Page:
In one of the first episodes of the HBO series "Girls" the heroines are discussing the self-help book “Listen Ladies: A Tough Love Approach to the Tough Game of Love”, the author of which addresses the readers “ladies”, that is, “ladies”. "My question is - who are the 'ladies'?" Hannah says. “Of course, the lady is us,” Shoshanna tells her. “I'm not a lady,” Jessa retorts sharply. "You can't make me be a lady." The series aired back in 2012, but little has changed since then - it seems that there is still no single appeal to women that would suit everyone in many languages. Most of the words that seem neutral to us, upon closer inspection, carry a train of sexist associations - at least because they are never used in relation to men or because their "masculine" counterparts are overgrown with other meanings.
One of the most famous hypotheses of linguistics is the Sapir-Whorf hypothesis: to simplify, it assumes that language affects how its speakers perceive the world. This point of view is not shared by everyone, but it is impossible to completely deny the connection between language and consciousness. In particular, if inequality is alive, it can be reproduced in language as well.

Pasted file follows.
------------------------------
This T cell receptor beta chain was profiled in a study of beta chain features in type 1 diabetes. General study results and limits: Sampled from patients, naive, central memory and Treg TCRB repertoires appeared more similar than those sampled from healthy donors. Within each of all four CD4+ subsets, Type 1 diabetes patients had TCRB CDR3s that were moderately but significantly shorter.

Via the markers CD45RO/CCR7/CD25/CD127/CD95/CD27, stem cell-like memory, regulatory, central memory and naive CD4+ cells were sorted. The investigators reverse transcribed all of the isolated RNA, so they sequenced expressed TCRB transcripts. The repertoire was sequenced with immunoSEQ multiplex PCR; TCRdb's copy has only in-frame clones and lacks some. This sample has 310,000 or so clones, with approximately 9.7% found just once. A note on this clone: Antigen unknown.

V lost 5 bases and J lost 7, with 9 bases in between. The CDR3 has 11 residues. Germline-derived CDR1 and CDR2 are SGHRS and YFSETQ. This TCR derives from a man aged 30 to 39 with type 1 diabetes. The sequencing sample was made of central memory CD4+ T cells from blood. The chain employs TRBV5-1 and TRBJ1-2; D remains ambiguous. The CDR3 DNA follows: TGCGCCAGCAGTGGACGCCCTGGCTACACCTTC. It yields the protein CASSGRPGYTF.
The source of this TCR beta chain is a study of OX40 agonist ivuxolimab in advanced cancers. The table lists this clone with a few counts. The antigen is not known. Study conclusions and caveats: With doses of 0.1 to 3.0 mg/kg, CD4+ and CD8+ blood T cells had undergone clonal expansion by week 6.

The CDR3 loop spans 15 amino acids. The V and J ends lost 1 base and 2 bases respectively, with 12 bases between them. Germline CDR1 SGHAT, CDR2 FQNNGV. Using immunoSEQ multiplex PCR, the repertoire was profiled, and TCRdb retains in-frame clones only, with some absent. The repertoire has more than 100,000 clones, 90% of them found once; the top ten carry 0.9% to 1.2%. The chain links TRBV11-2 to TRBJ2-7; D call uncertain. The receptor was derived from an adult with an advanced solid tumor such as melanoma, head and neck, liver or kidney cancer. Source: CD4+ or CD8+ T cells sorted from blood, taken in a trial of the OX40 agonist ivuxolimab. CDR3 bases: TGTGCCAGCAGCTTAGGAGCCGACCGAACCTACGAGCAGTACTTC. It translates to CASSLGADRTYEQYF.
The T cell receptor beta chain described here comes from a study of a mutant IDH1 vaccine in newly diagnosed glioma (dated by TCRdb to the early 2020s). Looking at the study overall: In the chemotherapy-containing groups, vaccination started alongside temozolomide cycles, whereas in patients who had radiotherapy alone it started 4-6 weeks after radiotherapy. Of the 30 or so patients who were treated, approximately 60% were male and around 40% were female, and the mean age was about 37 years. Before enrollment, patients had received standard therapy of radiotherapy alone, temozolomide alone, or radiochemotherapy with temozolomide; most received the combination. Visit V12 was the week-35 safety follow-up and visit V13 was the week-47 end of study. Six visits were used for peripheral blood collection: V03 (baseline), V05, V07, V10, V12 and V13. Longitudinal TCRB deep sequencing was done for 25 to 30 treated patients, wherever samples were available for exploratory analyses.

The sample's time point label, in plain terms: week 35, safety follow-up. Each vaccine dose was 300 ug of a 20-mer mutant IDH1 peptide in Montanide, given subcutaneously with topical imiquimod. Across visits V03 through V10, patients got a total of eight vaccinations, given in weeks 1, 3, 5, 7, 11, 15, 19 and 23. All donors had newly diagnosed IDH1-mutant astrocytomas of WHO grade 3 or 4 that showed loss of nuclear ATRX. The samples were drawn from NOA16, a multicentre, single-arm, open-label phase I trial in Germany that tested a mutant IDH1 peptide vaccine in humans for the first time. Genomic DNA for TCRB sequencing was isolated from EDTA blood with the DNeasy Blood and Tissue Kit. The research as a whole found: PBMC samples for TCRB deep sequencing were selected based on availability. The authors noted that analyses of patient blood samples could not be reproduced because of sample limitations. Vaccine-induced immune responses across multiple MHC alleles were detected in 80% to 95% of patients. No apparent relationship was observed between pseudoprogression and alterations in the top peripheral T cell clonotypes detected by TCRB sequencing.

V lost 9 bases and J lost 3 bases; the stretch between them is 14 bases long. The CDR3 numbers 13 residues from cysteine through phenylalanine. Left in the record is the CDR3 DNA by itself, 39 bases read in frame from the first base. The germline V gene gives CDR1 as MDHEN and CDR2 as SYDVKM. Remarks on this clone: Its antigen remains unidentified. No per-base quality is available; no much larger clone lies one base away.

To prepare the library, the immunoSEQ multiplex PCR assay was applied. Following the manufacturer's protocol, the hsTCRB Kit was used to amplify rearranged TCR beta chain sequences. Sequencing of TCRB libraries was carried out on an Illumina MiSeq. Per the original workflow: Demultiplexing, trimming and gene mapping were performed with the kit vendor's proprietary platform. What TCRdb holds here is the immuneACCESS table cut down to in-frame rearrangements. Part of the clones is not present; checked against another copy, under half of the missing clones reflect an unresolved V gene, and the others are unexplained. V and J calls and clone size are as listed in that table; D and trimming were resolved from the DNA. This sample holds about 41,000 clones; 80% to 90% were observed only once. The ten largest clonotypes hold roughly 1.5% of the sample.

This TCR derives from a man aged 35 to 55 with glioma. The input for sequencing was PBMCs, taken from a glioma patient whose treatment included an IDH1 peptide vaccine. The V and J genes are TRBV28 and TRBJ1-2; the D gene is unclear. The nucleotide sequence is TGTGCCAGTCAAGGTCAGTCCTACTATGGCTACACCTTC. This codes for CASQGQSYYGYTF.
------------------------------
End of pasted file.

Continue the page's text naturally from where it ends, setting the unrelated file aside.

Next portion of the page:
Those who speak Russian come across this on a regular basis - just remember that there is not a single generally accepted neutral way to address a woman in the language. Historically, this was a difficult question - for example, there were “madam” / “sir” and “mistress” / “master”, but it is difficult to call them truly universal - they meant a person of a certain status and position. In Soviet times, a common word "comrade" appeared for everyone, but for obvious reasons, after the collapse of the USSR, it died out. Since then, native speakers have been trying to find its neutral counterpart, but it seems that so far it has not succeeded.
"Woman", "girl", "young lady", "mistress", "citizen", "grandmother" - all these words are endowed with additional meanings. Even if they look neutral on paper, in speech they can acquire a completely non-neutral meaning - from “young lady”, implying “effeminacy,” to “citizen”, who gives out the speaker's rude intonation. Philologist Maria Tikhonova considers the word “woman” to be the most stylistically and evaluatively neutral. In resolving the issue, she suggests focusing on the explanatory dictionary of the Russian language, where the word is fixed, without labels like "colloquial" or "derogatory", which would indicate to us additional meanings. “If you are approached by a 'woman' in line, from the point of view of language and style, this is absolutely normal, - says Tikhonova. - Another thing is that any word, even with the most positive connotation, can be pronounced in such a way that it will be unpleasant for a person (and by the way, it does not matter whether it is a man or a woman). Therefore, you should always be aware that it is important not only what you say, but also how you say it."